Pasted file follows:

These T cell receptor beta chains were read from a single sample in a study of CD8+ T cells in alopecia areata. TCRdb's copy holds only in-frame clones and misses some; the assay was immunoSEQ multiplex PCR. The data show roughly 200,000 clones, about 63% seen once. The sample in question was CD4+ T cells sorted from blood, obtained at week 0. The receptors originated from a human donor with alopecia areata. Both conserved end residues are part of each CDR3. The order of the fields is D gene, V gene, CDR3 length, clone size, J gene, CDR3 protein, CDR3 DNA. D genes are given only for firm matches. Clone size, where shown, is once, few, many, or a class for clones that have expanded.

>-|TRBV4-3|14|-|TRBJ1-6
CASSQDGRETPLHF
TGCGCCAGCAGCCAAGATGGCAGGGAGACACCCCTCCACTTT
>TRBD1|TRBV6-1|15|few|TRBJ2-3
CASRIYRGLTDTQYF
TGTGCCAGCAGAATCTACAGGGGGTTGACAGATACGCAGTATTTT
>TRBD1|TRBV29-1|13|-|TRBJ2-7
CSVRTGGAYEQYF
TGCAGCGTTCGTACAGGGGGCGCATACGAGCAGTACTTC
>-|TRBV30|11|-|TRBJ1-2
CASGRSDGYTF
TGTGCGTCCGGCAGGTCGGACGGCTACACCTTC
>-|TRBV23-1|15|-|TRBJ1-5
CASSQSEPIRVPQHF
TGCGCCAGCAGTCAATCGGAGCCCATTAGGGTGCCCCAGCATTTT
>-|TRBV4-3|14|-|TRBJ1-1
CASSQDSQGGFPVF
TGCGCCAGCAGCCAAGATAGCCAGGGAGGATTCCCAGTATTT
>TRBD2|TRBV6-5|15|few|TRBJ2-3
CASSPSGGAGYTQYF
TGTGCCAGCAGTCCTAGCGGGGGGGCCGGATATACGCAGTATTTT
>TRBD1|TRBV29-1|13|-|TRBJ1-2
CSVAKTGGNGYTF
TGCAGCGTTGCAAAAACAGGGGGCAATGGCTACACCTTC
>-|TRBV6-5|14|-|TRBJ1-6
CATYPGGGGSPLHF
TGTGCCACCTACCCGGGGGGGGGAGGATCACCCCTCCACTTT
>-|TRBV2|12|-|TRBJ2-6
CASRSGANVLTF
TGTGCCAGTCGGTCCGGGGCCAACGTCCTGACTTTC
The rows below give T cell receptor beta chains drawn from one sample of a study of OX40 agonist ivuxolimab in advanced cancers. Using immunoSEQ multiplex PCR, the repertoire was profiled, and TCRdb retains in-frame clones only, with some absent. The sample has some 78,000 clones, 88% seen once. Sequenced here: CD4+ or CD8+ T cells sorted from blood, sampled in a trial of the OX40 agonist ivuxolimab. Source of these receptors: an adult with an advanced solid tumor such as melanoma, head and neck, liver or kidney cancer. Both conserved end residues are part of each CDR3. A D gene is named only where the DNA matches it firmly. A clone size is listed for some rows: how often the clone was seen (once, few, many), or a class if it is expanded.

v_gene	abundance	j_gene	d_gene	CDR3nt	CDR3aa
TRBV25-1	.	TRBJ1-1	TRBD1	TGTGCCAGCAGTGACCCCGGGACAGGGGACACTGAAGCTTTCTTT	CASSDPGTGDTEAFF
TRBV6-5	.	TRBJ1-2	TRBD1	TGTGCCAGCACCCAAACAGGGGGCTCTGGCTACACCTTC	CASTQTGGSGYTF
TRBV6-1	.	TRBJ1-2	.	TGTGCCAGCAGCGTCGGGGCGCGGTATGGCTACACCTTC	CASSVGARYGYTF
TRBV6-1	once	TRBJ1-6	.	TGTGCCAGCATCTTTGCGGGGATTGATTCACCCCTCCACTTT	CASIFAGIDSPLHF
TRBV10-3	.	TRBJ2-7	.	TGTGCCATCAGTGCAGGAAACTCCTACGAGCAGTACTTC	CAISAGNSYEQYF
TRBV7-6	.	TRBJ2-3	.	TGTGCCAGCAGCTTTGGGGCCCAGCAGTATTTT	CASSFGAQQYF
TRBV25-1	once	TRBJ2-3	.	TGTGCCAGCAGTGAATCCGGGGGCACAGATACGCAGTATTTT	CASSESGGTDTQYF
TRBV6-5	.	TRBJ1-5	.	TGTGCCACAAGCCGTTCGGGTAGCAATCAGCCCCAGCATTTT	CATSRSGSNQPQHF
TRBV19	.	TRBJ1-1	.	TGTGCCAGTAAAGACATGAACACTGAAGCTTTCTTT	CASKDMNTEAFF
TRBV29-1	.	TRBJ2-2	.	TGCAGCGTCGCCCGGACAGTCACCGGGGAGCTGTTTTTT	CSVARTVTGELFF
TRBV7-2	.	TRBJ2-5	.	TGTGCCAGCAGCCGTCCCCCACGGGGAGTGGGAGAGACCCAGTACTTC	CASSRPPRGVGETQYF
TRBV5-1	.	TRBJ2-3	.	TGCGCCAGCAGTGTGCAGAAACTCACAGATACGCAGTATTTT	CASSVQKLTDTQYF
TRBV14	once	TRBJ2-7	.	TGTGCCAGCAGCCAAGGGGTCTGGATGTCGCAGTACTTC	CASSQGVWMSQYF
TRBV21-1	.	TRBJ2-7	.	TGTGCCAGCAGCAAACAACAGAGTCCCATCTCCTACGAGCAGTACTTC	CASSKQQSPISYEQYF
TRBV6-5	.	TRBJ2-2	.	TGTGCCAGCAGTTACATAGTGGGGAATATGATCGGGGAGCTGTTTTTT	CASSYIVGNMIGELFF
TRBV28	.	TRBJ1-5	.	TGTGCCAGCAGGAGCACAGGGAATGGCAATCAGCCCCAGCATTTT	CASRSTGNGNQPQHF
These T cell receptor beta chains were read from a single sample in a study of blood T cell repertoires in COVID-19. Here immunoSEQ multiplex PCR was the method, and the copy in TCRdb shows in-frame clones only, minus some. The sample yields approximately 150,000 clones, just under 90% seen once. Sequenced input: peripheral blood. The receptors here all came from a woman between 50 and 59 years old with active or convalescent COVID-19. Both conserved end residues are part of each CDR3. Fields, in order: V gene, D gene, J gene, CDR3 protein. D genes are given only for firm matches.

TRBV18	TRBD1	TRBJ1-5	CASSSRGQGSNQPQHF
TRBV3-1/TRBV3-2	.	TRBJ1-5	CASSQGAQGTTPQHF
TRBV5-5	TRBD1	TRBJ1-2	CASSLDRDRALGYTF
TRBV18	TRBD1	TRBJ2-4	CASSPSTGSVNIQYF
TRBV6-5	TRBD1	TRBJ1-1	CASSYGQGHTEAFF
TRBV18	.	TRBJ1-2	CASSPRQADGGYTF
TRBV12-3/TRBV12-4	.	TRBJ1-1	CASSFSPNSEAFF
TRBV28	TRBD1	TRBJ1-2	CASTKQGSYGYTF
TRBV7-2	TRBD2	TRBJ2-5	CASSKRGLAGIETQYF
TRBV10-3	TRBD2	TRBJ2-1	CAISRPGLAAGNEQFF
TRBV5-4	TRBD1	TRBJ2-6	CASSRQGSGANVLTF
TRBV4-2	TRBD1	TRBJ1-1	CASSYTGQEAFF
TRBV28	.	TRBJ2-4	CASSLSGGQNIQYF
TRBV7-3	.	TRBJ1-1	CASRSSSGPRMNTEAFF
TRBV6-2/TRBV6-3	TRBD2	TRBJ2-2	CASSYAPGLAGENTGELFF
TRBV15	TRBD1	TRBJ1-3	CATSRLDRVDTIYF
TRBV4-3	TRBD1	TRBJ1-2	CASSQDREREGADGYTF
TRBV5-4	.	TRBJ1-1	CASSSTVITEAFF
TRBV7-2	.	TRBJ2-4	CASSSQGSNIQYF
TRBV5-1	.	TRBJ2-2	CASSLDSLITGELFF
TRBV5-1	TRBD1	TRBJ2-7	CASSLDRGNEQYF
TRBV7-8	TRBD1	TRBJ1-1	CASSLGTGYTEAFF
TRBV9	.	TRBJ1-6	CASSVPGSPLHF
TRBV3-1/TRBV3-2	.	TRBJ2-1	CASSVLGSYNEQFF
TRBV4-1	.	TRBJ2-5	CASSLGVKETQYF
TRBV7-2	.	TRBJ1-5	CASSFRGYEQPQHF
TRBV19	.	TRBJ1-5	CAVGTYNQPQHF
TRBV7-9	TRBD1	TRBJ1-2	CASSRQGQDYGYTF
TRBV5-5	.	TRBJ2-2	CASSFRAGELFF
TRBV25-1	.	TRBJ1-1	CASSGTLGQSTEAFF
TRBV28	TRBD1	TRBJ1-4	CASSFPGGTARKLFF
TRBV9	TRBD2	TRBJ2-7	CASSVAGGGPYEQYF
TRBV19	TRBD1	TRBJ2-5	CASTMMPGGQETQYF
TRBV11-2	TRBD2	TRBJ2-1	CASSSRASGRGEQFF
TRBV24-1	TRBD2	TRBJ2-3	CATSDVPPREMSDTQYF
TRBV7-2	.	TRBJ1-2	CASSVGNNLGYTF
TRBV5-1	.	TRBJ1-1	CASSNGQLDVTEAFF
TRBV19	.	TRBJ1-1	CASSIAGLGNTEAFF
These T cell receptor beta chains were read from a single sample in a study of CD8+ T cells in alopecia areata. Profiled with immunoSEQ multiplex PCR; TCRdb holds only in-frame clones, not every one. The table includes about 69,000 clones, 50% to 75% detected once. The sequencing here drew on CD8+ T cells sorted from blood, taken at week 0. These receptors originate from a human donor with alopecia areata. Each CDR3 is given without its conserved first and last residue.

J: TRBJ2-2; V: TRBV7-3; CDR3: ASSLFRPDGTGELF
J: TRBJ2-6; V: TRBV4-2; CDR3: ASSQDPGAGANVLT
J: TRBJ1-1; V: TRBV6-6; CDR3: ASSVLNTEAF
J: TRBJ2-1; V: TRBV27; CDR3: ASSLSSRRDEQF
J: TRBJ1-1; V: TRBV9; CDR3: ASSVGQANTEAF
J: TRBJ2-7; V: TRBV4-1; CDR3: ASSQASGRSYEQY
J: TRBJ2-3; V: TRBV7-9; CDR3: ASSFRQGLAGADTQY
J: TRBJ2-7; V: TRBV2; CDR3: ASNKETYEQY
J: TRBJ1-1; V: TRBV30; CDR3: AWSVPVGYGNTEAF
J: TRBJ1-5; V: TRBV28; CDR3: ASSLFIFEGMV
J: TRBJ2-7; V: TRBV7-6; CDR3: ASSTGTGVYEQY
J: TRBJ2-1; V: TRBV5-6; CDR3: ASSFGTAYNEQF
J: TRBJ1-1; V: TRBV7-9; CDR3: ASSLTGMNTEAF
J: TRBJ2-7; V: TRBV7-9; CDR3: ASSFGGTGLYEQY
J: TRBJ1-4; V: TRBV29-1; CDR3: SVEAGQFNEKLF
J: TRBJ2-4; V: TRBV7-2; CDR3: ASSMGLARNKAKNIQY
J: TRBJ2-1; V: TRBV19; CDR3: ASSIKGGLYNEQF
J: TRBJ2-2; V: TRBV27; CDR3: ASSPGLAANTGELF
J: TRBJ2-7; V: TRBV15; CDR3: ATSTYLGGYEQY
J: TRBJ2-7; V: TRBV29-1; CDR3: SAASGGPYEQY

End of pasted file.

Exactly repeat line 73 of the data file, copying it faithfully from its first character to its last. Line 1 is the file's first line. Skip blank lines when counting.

TRBV9	.	TRBJ1-6	CASSVPGSPLHF